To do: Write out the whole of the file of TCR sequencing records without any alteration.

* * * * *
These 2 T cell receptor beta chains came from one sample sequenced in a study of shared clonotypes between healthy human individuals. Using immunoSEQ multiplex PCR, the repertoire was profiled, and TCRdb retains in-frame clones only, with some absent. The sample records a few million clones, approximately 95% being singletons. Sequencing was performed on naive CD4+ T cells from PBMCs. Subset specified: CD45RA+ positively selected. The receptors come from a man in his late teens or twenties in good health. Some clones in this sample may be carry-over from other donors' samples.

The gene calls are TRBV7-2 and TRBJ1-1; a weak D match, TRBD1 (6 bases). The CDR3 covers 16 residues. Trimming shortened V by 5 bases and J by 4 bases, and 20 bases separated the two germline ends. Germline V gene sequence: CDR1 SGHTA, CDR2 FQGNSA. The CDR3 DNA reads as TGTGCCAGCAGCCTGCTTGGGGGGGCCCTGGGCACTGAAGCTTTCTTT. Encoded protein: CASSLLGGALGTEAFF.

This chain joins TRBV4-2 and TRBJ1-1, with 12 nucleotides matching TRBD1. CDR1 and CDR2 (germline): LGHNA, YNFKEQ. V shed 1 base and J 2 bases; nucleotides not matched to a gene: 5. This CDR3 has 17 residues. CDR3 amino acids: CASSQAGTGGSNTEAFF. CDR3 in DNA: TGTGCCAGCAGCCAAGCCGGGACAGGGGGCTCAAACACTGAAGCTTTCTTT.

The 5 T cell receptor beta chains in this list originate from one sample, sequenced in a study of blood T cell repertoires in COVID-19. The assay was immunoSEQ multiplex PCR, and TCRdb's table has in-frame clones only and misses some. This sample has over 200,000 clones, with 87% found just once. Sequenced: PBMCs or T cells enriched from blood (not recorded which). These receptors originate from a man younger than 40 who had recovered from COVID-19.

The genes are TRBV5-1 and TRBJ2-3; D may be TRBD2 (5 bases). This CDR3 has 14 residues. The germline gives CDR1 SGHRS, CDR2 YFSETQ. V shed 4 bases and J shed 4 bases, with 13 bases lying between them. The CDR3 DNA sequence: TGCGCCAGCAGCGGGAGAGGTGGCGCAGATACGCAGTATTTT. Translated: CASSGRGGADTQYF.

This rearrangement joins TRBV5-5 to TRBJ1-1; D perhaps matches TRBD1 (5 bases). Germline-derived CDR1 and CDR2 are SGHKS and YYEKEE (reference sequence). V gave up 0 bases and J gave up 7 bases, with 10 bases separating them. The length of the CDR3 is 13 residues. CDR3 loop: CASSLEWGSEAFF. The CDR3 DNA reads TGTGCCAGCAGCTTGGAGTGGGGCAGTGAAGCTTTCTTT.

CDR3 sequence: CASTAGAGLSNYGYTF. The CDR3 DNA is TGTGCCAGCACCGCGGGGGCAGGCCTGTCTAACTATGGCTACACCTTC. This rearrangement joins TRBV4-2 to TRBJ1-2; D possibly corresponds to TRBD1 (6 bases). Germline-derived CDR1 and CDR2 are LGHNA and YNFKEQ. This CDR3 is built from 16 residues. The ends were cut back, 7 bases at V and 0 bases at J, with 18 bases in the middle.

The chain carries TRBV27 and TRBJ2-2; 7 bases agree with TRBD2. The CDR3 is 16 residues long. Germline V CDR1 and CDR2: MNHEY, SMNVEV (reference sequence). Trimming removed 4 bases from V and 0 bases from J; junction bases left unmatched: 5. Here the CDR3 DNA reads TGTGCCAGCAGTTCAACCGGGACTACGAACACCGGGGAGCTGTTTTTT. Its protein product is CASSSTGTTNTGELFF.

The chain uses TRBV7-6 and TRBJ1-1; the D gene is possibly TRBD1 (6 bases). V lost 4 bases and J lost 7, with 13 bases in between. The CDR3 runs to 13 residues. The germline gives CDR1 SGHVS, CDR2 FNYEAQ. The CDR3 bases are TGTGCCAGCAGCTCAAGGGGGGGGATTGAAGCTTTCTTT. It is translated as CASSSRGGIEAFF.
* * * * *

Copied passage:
These 2 T cell receptor beta chains came from one sample sequenced in a study of shared clonotypes between healthy human individuals. Using immunoSEQ multiplex PCR, the repertoire was profiled, and TCRdb retains in-frame clones only, with some absent. The sample records a few million clones, approximately 95% being singletons. Sequencing was performed on naive CD4+ T cells from PBMCs. Subset specified: CD45RA+ positively selected. The receptors come from a man in his late teens or twenties in good health. Some clones in this sample may be carry-over from other donors' samples.

The gene calls are TRBV7-2 and TRBJ1-1; a weak D match, TRBD1 (6 bases). The CDR3 covers 16 residues. Trimming shortened V by 5 bases and J by 4 bases, and 20 bases separated the two germline ends. Germline V gene sequence: CDR1 SGHTA, CDR2 FQGNSA. The CDR3 DNA reads as TGTGCCAGCAGCCTGCTTGGGGGGGCCCTGGGCACTGAAGCTTTCTTT. Encoded protein: CASSLLGGALGTEAFF.

This chain joins TRBV4-2 and TRBJ1-1, with 12 nucleotides matching TRBD1. CDR1 and CDR2 (germline): LGHNA, YNFKEQ. V shed 1 base and J 2 bases; nucleotides not matched to a gene: 5. This CDR3 has 17 residues. CDR3 amino acids: CASSQAGTGGSNTEAFF. CDR3 in DNA: TGTGCCAGCAGCCAAGCCGGGACAGGGGGCTCAAACACTGAAGCTTTCTTT.

The 5 T cell receptor beta chains in this list originate from one sample, sequenced in a study of blood T cell repertoires in COVID-19. The assay was immunoSEQ multiplex PCR, and TCRdb's table has in-frame clones only and misses some. This sample has over 200,000 clones, with 87% found just once. Sequenced: PBMCs or T cells enriched from blood (not recorded which). These receptors originate from a man younger than 40 who had recovered from COVID-19.

The genes are TRBV5-1 and TRBJ2-3; D may be TRBD2 (5 bases). This CDR3 has 14 residues. The germline gives CDR1 SGHRS, CDR2 YFSETQ. V shed 4 bases and J shed 4 bases, with 13 bases lying between them. The CDR3 DNA sequence: TGCGCCAGCAGCGGGAGAGGTGGCGCAGATACGCAGTATTTT. Translated: CASSGRGGADTQYF.

This rearrangement joins TRBV5-5 to TRBJ1-1; D perhaps matches TRBD1 (5 bases). Germline-derived CDR1 and CDR2 are SGHKS and YYEKEE (reference sequence). V gave up 0 bases and J gave up 7 bases, with 10 bases separating them. The length of the CDR3 is 13 residues. CDR3 loop: CASSLEWGSEAFF. The CDR3 DNA reads TGTGCCAGCAGCTTGGAGTGGGGCAGTGAAGCTTTCTTT.

CDR3 sequence: CASTAGAGLSNYGYTF. The CDR3 DNA is TGTGCCAGCACCGCGGGGGCAGGCCTGTCTAACTATGGCTACACCTTC. This rearrangement joins TRBV4-2 to TRBJ1-2; D possibly corresponds to TRBD1 (6 bases). Germline-derived CDR1 and CDR2 are LGHNA and YNFKEQ. This CDR3 is built from 16 residues. The ends were cut back, 7 bases at V and 0 bases at J, with 18 bases in the middle.

The chain carries TRBV27 and TRBJ2-2; 7 bases agree with TRBD2. The CDR3 is 16 residues long. Germline V CDR1 and CDR2: MNHEY, SMNVEV (reference sequence). Trimming removed 4 bases from V and 0 bases from J; junction bases left unmatched: 5. Here the CDR3 DNA reads TGTGCCAGCAGTTCAACCGGGACTACGAACACCGGGGAGCTGTTTTTT. Its protein product is CASSSTGTTNTGELFF.

The chain uses TRBV7-6 and TRBJ1-1; the D gene is possibly TRBD1 (6 bases). V lost 4 bases and J lost 7, with 13 bases in between. The CDR3 runs to 13 residues. The germline gives CDR1 SGHVS, CDR2 FNYEAQ. The CDR3 bases are TGTGCCAGCAGCTCAAGGGGGGGGATTGAAGCTTTCTTT. It is translated as CASSSRGGIEAFF.